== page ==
Shrinking Cups

By Amy Wagner

So what do we (the scientists) do to entertain ourselves or remind us of our families at home during our “off” time at sea? Well, one of the things we can do is decorate Styrofoam® cups and send them down to great depths in the ocean.

We had a group of students from Knoxville Middle School in Knoxville, Iowa and Waukee South Middle School in Waukee, Iowa send us some cups they decorated so we could do exactly that. Below are some before and after shots of the cups. All we do is put them in a mesh laundry bag and attach the bags to the CTD rosette that gets lowered over the side of the ship. When they come back on board, they are about 50% smaller!

“Why does this happen?” you may ask. Styrofoam cups have a lot of air in them. When air is pressurized, it compresses. As you descend into the depths of the ocean, the pressure is immense. For every 10 meters you go into the ocean, an atmosphere’s worth of pressure is added. For example, if you dive down to 33 feet (10 meters), there is twice the air pressure than there is at the surface and at 330 feet (100 meters) the air pressure is 10 times that at the surface. Can you calculate what the pressure would be on these cups that are dropped down to 1000 meters?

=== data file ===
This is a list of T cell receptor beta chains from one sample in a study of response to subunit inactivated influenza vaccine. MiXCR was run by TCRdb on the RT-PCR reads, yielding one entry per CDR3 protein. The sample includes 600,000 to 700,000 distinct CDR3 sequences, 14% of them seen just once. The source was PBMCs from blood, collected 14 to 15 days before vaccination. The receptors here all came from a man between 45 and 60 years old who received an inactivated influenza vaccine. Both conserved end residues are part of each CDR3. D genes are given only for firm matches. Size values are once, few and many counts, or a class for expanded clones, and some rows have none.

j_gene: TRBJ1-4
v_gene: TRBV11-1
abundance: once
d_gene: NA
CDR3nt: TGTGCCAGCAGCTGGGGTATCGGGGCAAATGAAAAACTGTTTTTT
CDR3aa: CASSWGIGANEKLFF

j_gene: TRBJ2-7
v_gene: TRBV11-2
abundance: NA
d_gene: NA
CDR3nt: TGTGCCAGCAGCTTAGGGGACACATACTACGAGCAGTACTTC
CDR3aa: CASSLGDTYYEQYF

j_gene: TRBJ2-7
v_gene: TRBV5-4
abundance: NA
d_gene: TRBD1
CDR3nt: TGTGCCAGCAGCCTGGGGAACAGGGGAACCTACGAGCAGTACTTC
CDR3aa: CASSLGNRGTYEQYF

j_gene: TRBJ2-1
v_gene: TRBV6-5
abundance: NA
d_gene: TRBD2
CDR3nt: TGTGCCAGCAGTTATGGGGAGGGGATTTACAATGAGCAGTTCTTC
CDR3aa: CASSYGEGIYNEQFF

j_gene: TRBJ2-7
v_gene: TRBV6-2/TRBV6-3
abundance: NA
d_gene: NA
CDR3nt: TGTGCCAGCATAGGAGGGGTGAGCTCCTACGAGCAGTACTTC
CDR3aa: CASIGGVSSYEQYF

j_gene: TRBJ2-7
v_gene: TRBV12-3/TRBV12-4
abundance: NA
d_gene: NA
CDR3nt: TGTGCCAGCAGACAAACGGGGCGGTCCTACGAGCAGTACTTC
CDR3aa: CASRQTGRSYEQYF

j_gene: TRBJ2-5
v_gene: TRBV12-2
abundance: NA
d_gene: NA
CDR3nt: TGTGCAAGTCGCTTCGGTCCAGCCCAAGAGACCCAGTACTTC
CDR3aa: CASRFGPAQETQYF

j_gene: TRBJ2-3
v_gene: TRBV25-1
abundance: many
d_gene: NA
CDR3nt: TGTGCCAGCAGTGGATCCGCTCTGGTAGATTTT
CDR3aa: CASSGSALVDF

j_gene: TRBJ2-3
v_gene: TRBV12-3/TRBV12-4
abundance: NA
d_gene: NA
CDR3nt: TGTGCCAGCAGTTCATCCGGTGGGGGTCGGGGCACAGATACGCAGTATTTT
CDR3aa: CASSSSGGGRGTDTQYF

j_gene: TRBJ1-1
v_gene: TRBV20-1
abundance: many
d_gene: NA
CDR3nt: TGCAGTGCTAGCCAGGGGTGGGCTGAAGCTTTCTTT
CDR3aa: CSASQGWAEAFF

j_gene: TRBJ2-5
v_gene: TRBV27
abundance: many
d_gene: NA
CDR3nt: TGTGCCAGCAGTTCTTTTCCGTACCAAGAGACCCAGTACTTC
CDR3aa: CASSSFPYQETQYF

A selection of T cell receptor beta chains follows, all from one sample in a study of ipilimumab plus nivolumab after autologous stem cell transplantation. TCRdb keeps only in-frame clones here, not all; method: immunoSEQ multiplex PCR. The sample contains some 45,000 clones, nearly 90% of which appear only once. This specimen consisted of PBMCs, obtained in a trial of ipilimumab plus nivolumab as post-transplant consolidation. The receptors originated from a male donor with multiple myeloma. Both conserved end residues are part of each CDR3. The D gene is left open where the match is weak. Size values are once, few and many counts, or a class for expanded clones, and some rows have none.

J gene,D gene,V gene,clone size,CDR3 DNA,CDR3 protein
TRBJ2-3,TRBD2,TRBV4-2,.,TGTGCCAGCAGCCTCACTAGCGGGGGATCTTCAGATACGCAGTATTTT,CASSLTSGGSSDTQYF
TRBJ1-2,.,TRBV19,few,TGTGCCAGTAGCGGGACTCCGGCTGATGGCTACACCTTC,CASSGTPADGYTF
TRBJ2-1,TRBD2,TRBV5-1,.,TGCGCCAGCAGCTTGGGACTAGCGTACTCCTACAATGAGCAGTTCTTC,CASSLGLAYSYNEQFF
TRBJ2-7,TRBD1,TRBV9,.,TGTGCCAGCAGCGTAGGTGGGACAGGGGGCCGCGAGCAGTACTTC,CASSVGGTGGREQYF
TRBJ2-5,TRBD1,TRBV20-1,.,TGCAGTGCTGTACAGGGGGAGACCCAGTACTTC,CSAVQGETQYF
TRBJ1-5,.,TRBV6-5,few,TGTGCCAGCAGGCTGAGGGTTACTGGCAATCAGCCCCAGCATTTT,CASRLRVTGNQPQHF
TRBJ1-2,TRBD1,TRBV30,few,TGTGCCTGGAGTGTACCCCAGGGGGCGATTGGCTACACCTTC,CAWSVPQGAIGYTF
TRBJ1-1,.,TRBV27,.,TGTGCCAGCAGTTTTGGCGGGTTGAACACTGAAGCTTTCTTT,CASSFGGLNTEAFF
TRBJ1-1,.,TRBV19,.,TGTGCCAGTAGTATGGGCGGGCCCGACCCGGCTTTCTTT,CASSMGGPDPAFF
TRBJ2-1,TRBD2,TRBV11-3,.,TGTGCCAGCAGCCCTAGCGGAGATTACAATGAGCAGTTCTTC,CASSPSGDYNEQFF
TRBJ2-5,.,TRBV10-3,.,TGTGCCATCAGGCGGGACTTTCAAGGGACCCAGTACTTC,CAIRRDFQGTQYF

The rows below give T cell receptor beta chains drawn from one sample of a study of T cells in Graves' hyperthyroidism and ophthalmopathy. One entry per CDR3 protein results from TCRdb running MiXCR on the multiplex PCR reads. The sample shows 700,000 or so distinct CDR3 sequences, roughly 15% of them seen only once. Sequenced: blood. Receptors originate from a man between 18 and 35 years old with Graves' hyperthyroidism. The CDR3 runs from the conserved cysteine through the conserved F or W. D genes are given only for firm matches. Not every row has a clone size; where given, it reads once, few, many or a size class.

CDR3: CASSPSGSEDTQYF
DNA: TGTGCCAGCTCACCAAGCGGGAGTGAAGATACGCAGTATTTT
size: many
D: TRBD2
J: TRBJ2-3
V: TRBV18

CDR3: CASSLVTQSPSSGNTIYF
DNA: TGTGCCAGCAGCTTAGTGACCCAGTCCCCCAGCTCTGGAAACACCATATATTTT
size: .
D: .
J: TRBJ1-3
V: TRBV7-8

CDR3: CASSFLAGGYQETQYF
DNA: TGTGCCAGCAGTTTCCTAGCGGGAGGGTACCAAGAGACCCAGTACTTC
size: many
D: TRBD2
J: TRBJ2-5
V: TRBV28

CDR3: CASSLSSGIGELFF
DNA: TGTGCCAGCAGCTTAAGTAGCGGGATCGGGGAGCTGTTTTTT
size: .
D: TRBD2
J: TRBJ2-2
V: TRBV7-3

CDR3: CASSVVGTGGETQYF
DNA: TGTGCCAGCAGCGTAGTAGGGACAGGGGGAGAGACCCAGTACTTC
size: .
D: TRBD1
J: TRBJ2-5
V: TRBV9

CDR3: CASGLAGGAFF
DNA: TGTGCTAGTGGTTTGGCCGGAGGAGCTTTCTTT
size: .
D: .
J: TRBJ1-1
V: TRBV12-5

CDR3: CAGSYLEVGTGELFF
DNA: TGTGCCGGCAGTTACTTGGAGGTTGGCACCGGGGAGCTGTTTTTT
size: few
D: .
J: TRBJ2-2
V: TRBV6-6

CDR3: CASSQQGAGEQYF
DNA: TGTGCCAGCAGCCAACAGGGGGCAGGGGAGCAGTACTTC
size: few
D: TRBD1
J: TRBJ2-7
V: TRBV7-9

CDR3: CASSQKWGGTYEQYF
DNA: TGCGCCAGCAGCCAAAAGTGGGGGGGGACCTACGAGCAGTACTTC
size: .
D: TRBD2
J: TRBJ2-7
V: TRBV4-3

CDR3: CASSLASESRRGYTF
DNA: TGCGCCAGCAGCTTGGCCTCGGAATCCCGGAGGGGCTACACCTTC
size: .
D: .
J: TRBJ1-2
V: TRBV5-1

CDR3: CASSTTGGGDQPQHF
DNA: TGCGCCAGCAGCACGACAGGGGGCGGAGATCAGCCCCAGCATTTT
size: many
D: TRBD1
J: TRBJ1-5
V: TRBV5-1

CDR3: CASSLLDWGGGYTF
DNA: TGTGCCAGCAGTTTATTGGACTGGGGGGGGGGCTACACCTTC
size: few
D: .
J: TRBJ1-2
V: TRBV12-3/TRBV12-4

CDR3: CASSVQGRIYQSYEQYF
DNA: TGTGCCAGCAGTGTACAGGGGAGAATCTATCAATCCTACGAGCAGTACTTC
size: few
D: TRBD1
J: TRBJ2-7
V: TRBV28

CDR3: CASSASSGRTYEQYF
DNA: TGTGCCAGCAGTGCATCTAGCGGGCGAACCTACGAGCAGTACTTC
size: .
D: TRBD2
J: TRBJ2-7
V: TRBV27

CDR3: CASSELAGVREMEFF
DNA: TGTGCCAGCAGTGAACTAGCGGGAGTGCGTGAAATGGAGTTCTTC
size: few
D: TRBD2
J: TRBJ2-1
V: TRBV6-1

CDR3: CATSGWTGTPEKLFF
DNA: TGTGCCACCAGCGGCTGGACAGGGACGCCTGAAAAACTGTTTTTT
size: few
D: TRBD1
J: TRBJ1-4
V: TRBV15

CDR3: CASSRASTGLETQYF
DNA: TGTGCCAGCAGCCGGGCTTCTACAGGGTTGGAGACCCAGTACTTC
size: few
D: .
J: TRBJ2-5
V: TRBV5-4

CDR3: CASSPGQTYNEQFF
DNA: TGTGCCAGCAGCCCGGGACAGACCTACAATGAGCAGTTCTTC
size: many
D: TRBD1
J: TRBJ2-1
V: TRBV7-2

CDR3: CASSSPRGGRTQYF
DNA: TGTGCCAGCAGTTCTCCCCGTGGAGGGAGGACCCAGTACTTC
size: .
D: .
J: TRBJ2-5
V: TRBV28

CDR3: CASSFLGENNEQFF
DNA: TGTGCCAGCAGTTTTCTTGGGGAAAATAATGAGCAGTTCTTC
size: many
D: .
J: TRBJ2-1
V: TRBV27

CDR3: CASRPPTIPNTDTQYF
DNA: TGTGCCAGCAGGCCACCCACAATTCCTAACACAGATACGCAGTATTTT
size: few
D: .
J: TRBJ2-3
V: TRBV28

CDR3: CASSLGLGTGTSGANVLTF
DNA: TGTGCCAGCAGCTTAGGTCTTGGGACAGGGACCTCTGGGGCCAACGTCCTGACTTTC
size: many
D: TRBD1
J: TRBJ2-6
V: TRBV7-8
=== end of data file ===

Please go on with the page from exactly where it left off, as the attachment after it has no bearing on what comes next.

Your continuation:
Photos by: Amy Wagner

cups1                  cupsAmanda

Styrofoam cups attached to CTD frame.     Amanda Netburn with regular cup.

cupslittle             cupsAmy

Tiny cups!                                                       Amy Wagner with shrunken cups.


Side by side comparison (photo by Amanda Netburn)

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